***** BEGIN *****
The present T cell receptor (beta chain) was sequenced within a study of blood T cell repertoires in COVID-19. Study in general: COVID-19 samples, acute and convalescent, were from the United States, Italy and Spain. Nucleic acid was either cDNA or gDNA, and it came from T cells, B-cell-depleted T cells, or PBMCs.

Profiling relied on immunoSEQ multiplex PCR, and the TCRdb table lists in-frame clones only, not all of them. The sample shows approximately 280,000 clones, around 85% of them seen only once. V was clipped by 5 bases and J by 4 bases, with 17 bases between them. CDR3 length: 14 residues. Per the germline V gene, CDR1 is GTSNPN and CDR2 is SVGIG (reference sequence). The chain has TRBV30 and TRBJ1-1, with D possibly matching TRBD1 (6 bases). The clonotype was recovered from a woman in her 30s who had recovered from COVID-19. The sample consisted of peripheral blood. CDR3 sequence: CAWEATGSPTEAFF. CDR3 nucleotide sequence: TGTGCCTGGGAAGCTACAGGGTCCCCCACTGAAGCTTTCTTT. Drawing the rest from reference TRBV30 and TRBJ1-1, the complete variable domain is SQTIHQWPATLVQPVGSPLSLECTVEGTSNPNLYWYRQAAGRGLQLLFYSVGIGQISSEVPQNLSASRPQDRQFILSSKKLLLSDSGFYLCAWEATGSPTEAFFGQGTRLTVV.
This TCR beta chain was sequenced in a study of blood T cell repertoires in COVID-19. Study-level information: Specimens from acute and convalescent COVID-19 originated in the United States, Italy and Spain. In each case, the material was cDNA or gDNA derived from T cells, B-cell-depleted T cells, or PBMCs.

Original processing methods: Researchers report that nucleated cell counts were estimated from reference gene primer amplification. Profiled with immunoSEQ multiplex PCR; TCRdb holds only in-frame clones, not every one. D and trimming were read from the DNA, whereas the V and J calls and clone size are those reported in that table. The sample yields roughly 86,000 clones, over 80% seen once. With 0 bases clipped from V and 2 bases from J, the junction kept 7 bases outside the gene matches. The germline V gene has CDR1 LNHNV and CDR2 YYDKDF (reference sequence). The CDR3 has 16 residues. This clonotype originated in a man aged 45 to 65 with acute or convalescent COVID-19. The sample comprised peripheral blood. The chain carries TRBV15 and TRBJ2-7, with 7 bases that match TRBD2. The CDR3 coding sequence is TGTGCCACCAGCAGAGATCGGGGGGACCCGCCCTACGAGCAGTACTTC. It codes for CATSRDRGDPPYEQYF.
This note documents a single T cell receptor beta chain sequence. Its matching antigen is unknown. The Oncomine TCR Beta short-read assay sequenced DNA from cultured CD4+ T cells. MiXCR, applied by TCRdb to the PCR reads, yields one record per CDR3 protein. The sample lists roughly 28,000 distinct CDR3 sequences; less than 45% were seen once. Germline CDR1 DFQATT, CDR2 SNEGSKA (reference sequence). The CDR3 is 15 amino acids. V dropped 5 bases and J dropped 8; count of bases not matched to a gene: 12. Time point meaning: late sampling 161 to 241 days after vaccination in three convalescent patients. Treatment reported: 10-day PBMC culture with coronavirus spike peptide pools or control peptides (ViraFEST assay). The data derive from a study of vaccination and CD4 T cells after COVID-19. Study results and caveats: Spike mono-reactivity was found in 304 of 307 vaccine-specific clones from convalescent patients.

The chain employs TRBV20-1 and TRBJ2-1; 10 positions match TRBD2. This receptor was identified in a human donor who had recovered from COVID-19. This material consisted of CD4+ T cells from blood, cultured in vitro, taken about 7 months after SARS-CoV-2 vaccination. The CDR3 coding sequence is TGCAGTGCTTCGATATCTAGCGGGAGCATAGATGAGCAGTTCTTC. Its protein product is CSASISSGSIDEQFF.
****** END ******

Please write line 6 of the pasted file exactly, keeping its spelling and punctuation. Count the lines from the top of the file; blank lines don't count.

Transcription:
The chain employs TRBV20-1 and TRBJ2-1; 10 positions match TRBD2. This receptor was identified in a human donor who had recovered from COVID-19. This material consisted of CD4+ T cells from blood, cultured in vitro, taken about 7 months after SARS-CoV-2 vaccination. The CDR3 coding sequence is TGCAGTGCTTCGATATCTAGCGGGAGCATAGATGAGCAGTTCTTC. Its protein product is CSASISSGSIDEQFF.